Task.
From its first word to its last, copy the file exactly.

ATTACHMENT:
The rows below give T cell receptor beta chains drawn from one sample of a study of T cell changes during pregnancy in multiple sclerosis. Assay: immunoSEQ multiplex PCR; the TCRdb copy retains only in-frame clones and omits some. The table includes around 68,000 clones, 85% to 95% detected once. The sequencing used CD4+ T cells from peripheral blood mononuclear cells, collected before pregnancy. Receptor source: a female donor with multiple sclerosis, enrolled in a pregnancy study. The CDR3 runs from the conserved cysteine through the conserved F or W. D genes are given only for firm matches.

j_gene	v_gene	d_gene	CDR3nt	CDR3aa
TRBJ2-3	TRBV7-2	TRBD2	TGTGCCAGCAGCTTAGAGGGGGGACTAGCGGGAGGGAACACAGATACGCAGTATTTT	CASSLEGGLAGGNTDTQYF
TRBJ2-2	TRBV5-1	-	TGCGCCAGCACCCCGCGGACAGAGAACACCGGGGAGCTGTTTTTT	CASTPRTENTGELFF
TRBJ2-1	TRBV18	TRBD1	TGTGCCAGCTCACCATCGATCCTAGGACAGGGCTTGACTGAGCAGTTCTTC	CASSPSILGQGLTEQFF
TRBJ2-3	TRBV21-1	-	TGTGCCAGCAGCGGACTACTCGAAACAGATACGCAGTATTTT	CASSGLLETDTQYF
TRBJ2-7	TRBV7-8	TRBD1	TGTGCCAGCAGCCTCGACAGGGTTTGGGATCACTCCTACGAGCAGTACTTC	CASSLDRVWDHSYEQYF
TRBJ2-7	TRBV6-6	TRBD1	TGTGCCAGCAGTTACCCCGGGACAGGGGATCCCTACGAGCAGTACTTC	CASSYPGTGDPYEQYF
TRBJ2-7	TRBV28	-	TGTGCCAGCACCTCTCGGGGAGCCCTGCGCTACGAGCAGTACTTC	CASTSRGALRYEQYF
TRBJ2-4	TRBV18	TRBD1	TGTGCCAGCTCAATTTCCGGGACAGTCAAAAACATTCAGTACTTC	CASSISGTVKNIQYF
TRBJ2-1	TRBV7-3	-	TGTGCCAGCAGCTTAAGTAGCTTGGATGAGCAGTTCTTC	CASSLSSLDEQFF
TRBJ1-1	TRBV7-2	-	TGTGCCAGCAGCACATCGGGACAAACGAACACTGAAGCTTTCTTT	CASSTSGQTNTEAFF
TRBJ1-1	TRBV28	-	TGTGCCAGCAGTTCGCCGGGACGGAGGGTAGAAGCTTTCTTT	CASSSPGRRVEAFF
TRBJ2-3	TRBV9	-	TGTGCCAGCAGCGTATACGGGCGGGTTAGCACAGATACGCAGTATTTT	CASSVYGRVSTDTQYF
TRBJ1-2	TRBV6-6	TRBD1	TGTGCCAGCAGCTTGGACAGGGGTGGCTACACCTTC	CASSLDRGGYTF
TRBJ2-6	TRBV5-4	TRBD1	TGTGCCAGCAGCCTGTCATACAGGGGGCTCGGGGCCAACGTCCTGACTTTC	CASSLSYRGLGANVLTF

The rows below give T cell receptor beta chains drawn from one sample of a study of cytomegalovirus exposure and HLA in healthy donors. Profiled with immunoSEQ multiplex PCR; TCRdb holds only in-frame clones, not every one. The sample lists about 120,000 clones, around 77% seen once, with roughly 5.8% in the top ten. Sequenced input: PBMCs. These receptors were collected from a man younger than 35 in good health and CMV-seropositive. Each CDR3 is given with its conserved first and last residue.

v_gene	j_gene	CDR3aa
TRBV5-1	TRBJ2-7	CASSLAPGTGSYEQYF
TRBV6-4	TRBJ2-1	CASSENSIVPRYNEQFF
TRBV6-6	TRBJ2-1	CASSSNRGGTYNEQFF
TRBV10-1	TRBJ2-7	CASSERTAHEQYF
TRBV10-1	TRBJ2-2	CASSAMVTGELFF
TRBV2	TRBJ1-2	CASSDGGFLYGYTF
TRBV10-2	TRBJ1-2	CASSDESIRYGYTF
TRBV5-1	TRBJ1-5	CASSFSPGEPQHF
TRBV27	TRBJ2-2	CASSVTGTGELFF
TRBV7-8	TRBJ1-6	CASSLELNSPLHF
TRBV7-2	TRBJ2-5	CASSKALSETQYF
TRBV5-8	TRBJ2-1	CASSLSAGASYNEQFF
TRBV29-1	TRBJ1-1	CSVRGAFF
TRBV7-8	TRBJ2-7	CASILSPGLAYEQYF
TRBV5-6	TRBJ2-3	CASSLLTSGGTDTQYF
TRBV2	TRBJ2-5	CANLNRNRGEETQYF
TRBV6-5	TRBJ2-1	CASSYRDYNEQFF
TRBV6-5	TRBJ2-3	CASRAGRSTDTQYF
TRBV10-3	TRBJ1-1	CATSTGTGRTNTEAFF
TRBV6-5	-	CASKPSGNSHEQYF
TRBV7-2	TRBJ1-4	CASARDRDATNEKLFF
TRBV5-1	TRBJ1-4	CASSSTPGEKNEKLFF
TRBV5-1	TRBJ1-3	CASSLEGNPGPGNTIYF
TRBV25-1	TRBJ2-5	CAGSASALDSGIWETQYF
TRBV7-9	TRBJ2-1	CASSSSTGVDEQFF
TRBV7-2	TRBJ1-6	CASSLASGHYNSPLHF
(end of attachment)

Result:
The rows below give T cell receptor beta chains drawn from one sample of a study of T cell changes during pregnancy in multiple sclerosis. Assay: immunoSEQ multiplex PCR; the TCRdb copy retains only in-frame clones and omits some. The table includes around 68,000 clones, 85% to 95% detected once. The sequencing used CD4+ T cells from peripheral blood mononuclear cells, collected before pregnancy. Receptor source: a female donor with multiple sclerosis, enrolled in a pregnancy study. The CDR3 runs from the conserved cysteine through the conserved F or W. D genes are given only for firm matches.

j_gene	v_gene	d_gene	CDR3nt	CDR3aa
TRBJ2-3	TRBV7-2	TRBD2	TGTGCCAGCAGCTTAGAGGGGGGACTAGCGGGAGGGAACACAGATACGCAGTATTTT	CASSLEGGLAGGNTDTQYF
TRBJ2-2	TRBV5-1	-	TGCGCCAGCACCCCGCGGACAGAGAACACCGGGGAGCTGTTTTTT	CASTPRTENTGELFF
TRBJ2-1	TRBV18	TRBD1	TGTGCCAGCTCACCATCGATCCTAGGACAGGGCTTGACTGAGCAGTTCTTC	CASSPSILGQGLTEQFF
TRBJ2-3	TRBV21-1	-	TGTGCCAGCAGCGGACTACTCGAAACAGATACGCAGTATTTT	CASSGLLETDTQYF
TRBJ2-7	TRBV7-8	TRBD1	TGTGCCAGCAGCCTCGACAGGGTTTGGGATCACTCCTACGAGCAGTACTTC	CASSLDRVWDHSYEQYF
TRBJ2-7	TRBV6-6	TRBD1	TGTGCCAGCAGTTACCCCGGGACAGGGGATCCCTACGAGCAGTACTTC	CASSYPGTGDPYEQYF
TRBJ2-7	TRBV28	-	TGTGCCAGCACCTCTCGGGGAGCCCTGCGCTACGAGCAGTACTTC	CASTSRGALRYEQYF
TRBJ2-4	TRBV18	TRBD1	TGTGCCAGCTCAATTTCCGGGACAGTCAAAAACATTCAGTACTTC	CASSISGTVKNIQYF
TRBJ2-1	TRBV7-3	-	TGTGCCAGCAGCTTAAGTAGCTTGGATGAGCAGTTCTTC	CASSLSSLDEQFF
TRBJ1-1	TRBV7-2	-	TGTGCCAGCAGCACATCGGGACAAACGAACACTGAAGCTTTCTTT	CASSTSGQTNTEAFF
TRBJ1-1	TRBV28	-	TGTGCCAGCAGTTCGCCGGGACGGAGGGTAGAAGCTTTCTTT	CASSSPGRRVEAFF
TRBJ2-3	TRBV9	-	TGTGCCAGCAGCGTATACGGGCGGGTTAGCACAGATACGCAGTATTTT	CASSVYGRVSTDTQYF
TRBJ1-2	TRBV6-6	TRBD1	TGTGCCAGCAGCTTGGACAGGGGTGGCTACACCTTC	CASSLDRGGYTF
TRBJ2-6	TRBV5-4	TRBD1	TGTGCCAGCAGCCTGTCATACAGGGGGCTCGGGGCCAACGTCCTGACTTTC	CASSLSYRGLGANVLTF

The rows below give T cell receptor beta chains drawn from one sample of a study of cytomegalovirus exposure and HLA in healthy donors. Profiled with immunoSEQ multiplex PCR; TCRdb holds only in-frame clones, not every one. The sample lists about 120,000 clones, around 77% seen once, with roughly 5.8% in the top ten. Sequenced input: PBMCs. These receptors were collected from a man younger than 35 in good health and CMV-seropositive. Each CDR3 is given with its conserved first and last residue.

v_gene	j_gene	CDR3aa
TRBV5-1	TRBJ2-7	CASSLAPGTGSYEQYF
TRBV6-4	TRBJ2-1	CASSENSIVPRYNEQFF
TRBV6-6	TRBJ2-1	CASSSNRGGTYNEQFF
TRBV10-1	TRBJ2-7	CASSERTAHEQYF
TRBV10-1	TRBJ2-2	CASSAMVTGELFF
TRBV2	TRBJ1-2	CASSDGGFLYGYTF
TRBV10-2	TRBJ1-2	CASSDESIRYGYTF
TRBV5-1	TRBJ1-5	CASSFSPGEPQHF
TRBV27	TRBJ2-2	CASSVTGTGELFF
TRBV7-8	TRBJ1-6	CASSLELNSPLHF
TRBV7-2	TRBJ2-5	CASSKALSETQYF
TRBV5-8	TRBJ2-1	CASSLSAGASYNEQFF
TRBV29-1	TRBJ1-1	CSVRGAFF
TRBV7-8	TRBJ2-7	CASILSPGLAYEQYF
TRBV5-6	TRBJ2-3	CASSLLTSGGTDTQYF
TRBV2	TRBJ2-5	CANLNRNRGEETQYF
TRBV6-5	TRBJ2-1	CASSYRDYNEQFF
TRBV6-5	TRBJ2-3	CASRAGRSTDTQYF
TRBV10-3	TRBJ1-1	CATSTGTGRTNTEAFF
TRBV6-5	-	CASKPSGNSHEQYF
TRBV7-2	TRBJ1-4	CASARDRDATNEKLFF
TRBV5-1	TRBJ1-4	CASSSTPGEKNEKLFF
TRBV5-1	TRBJ1-3	CASSLEGNPGPGNTIYF
TRBV25-1	TRBJ2-5	CAGSASALDSGIWETQYF
TRBV7-9	TRBJ2-1	CASSSSTGVDEQFF
TRBV7-2	TRBJ1-6	CASSLASGHYNSPLHF